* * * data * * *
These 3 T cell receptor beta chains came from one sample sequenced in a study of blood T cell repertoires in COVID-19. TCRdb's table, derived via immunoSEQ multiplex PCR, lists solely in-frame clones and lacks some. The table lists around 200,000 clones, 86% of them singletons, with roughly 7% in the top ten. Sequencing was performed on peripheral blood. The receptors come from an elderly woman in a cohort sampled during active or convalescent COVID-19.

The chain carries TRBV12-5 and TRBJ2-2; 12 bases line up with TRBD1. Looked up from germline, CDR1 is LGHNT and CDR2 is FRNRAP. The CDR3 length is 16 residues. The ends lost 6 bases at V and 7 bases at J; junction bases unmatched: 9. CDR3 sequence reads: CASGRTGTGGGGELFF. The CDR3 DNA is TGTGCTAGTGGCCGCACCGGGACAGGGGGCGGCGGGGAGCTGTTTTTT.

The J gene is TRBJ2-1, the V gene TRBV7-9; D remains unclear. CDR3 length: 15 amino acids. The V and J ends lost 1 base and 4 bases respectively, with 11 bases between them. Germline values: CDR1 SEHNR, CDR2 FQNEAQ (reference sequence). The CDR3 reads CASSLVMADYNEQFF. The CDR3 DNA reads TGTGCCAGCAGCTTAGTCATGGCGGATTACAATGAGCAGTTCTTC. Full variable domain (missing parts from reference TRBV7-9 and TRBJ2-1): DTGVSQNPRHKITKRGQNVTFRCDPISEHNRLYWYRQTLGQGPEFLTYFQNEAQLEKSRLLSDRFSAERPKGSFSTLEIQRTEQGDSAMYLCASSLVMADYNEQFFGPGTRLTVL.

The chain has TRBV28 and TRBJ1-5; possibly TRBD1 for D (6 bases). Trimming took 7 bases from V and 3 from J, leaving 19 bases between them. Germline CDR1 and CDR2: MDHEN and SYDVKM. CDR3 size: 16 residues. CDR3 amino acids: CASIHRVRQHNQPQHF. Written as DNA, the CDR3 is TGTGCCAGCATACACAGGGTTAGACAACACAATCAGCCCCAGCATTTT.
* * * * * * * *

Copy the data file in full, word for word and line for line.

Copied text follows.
These 3 T cell receptor beta chains came from one sample sequenced in a study of blood T cell repertoires in COVID-19. TCRdb's table, derived via immunoSEQ multiplex PCR, lists solely in-frame clones and lacks some. The table lists around 200,000 clones, 86% of them singletons, with roughly 7% in the top ten. Sequencing was performed on peripheral blood. The receptors come from an elderly woman in a cohort sampled during active or convalescent COVID-19.

The chain carries TRBV12-5 and TRBJ2-2; 12 bases line up with TRBD1. Looked up from germline, CDR1 is LGHNT and CDR2 is FRNRAP. The CDR3 length is 16 residues. The ends lost 6 bases at V and 7 bases at J; junction bases unmatched: 9. CDR3 sequence reads: CASGRTGTGGGGELFF. The CDR3 DNA is TGTGCTAGTGGCCGCACCGGGACAGGGGGCGGCGGGGAGCTGTTTTTT.

The J gene is TRBJ2-1, the V gene TRBV7-9; D remains unclear. CDR3 length: 15 amino acids. The V and J ends lost 1 base and 4 bases respectively, with 11 bases between them. Germline values: CDR1 SEHNR, CDR2 FQNEAQ (reference sequence). The CDR3 reads CASSLVMADYNEQFF. The CDR3 DNA reads TGTGCCAGCAGCTTAGTCATGGCGGATTACAATGAGCAGTTCTTC. Full variable domain (missing parts from reference TRBV7-9 and TRBJ2-1): DTGVSQNPRHKITKRGQNVTFRCDPISEHNRLYWYRQTLGQGPEFLTYFQNEAQLEKSRLLSDRFSAERPKGSFSTLEIQRTEQGDSAMYLCASSLVMADYNEQFFGPGTRLTVL.

The chain has TRBV28 and TRBJ1-5; possibly TRBD1 for D (6 bases). Trimming took 7 bases from V and 3 from J, leaving 19 bases between them. Germline CDR1 and CDR2: MDHEN and SYDVKM. CDR3 size: 16 residues. CDR3 amino acids: CASIHRVRQHNQPQHF. Written as DNA, the CDR3 is TGTGCCAGCATACACAGGGTTAGACAACACAATCAGCCCCAGCATTTT.